Local attacks of the First Army were continued in order particularly to adjust positions preparatory to a renewed general assault. The First and Fifth Divisions were relieved by the Forty-second and Eightieth Divisions, which were now fresh. An attack along the whole front was made on October 14. The resistance encountered was stubborn, but the stronghold on Cote Dame Marie was captured and the Hindenberg Line was broken. Cunel and Romagne-sous-Montfaucon were taken and the line advanced 2 kilometers north of Sommerance. A maximum advance of 17 kilometers had been made since September 26 and the enemy had been forced to throw into the fight a total of 15 reserve divisions.

During the remainder of the month important local operations were carried out, which involved desperate fighting. The First Corps, Maj. Gen. Dickman commanding, advanced through Grandpre; the Fifth Corps, Maj. Gen. Charles P. Summerall commanding, captured the Bois de Bantheville; the Third Corps, Maj. Gen. John L. Hines commanding, completed the occupation of Cunel Heights; and the Seventeenth French Corps drove the enemy from the main ridge south of La Grande Montagne. Particularly heavy fighting occurred east of the Meuse on October 18, and in the further penetration of the Kriemhilde-Stellung on October 23 the Twenty-sixth Division entering the battle at this time relieved the Eighteenth French Division.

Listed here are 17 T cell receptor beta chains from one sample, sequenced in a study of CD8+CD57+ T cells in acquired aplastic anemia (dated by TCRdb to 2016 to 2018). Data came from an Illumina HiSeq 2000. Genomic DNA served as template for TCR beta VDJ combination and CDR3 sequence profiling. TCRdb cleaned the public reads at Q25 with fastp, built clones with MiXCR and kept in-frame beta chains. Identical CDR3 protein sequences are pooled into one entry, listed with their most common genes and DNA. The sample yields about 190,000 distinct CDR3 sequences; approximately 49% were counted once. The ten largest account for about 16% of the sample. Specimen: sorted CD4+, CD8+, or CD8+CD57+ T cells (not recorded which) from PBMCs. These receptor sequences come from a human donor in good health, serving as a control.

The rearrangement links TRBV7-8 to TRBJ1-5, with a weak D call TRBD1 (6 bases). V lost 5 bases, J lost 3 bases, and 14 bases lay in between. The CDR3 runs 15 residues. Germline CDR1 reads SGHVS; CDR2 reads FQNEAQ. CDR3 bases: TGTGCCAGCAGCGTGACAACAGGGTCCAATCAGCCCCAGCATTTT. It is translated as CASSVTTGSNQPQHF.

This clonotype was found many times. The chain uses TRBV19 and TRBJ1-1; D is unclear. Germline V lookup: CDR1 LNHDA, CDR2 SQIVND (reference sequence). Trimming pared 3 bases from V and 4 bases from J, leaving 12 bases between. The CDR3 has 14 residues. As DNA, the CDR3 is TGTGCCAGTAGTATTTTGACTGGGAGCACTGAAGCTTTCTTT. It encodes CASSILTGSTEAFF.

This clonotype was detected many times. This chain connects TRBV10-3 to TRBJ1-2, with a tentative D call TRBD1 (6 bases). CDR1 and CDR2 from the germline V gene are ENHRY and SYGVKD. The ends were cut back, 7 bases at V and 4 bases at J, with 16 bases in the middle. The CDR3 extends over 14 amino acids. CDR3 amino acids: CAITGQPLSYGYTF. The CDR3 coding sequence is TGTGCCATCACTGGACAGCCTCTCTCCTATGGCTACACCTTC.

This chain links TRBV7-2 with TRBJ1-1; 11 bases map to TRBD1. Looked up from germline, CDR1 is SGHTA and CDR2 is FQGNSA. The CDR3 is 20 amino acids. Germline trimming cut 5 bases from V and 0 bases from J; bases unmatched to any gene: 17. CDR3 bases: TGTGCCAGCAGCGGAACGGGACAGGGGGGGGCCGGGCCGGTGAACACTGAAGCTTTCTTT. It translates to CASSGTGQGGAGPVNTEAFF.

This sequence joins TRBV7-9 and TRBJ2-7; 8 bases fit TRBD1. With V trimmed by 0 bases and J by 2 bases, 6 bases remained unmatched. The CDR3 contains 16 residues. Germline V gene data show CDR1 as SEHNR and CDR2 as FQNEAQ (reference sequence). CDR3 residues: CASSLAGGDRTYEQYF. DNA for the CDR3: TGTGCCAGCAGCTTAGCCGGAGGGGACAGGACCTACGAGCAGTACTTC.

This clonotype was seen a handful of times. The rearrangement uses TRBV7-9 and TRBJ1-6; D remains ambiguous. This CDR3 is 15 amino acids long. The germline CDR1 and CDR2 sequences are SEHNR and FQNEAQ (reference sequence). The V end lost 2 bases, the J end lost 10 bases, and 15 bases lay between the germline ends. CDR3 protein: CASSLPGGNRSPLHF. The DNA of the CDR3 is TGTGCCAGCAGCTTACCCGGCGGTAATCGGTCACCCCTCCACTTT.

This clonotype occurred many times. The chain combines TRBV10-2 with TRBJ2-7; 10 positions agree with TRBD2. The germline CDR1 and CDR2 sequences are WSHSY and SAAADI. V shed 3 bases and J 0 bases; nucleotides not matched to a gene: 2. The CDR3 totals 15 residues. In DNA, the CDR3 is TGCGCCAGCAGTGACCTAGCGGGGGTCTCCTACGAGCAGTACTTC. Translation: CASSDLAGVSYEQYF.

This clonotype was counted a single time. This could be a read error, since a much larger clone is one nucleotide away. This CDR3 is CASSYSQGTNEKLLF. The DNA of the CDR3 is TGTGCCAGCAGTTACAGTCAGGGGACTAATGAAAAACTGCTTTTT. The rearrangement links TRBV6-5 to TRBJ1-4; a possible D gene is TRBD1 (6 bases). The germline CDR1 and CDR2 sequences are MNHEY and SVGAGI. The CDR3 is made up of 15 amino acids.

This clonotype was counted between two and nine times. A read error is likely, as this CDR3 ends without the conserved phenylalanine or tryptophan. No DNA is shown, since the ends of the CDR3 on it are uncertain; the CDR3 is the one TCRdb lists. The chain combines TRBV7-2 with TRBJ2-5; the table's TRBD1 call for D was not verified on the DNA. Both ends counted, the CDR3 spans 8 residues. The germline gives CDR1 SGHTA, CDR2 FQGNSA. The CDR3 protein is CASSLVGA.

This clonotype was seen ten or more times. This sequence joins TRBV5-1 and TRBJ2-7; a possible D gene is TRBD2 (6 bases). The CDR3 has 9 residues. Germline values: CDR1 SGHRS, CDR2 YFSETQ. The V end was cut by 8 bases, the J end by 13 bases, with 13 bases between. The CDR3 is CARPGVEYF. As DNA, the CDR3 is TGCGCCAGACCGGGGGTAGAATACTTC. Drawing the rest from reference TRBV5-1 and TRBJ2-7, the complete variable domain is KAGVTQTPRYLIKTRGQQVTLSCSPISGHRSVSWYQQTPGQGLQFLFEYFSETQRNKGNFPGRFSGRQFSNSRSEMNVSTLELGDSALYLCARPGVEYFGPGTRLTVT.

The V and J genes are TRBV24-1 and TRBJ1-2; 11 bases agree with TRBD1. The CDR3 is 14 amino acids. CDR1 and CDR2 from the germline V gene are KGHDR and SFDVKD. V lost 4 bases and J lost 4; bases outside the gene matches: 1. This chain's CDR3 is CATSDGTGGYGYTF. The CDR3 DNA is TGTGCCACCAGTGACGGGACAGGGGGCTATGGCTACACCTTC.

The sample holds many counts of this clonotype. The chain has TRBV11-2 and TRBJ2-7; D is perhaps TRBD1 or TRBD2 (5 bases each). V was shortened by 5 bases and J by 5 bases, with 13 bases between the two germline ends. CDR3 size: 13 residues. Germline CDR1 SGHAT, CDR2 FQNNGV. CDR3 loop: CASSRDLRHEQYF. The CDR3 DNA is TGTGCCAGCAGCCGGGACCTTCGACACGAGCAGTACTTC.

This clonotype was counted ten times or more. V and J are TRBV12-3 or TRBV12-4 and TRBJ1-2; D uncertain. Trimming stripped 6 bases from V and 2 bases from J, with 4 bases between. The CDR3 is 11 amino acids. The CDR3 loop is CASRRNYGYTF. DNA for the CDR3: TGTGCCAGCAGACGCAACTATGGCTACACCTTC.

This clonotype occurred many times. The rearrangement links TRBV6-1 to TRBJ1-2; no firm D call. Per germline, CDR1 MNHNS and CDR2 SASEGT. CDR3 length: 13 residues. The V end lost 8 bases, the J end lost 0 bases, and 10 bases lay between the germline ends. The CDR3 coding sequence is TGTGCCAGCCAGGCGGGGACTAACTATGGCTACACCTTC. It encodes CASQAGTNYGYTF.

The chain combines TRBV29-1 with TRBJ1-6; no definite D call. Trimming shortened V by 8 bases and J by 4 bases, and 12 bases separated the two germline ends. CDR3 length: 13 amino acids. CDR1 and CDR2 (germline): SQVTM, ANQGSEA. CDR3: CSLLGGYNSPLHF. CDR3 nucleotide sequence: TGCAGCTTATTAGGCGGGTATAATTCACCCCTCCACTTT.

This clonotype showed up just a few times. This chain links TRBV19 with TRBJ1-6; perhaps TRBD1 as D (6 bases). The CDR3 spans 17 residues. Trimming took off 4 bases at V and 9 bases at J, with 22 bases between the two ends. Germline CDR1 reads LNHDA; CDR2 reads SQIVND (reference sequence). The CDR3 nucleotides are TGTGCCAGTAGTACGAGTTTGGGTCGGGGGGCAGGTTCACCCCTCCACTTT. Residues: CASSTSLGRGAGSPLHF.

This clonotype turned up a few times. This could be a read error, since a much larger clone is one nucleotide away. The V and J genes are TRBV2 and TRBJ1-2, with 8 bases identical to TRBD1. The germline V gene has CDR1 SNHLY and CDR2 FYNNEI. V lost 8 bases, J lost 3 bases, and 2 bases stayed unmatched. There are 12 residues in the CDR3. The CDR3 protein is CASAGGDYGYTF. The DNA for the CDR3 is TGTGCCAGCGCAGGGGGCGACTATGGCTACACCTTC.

Summarizing the material results which had been attained by the First Army by the end of October, we met an increasing number of Germany's best divisions, rising from 20 in line and reserve on September 26, to 31 on October 31; the enemy's elaborately prepared positions, including the Hindenberg line, in our front had been broken; the almost impassable Argonne Forest was in our hands; an advance of 21 kilometers had been effected; 18,600 prisoners, 370 cannon, 1,000 machine guns, and a mass of material captured; and the great railway artery through Carignan to Sedan was now seriously threatened.

Taking a Musical Break at Exermont